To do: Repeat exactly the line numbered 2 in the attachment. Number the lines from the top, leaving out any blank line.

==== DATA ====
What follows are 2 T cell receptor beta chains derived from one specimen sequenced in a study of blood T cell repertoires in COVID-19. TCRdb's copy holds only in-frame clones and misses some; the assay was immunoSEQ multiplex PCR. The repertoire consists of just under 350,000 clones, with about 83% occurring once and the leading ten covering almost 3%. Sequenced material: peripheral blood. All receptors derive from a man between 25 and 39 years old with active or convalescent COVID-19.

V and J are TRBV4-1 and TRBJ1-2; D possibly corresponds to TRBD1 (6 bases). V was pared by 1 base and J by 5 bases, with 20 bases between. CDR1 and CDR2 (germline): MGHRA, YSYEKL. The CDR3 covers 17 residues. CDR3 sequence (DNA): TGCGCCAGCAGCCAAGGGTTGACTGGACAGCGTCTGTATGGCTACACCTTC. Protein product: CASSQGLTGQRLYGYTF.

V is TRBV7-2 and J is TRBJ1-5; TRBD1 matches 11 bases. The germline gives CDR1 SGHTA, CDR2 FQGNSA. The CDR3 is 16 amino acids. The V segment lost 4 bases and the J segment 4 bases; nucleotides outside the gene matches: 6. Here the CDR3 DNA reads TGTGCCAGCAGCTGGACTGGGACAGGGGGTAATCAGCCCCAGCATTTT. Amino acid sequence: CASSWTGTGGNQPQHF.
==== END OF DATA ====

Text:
V and J are TRBV4-1 and TRBJ1-2; D possibly corresponds to TRBD1 (6 bases). V was pared by 1 base and J by 5 bases, with 20 bases between. CDR1 and CDR2 (germline): MGHRA, YSYEKL. The CDR3 covers 17 residues. CDR3 sequence (DNA): TGCGCCAGCAGCCAAGGGTTGACTGGACAGCGTCTGTATGGCTACACCTTC. Protein product: CASSQGLTGQRLYGYTF.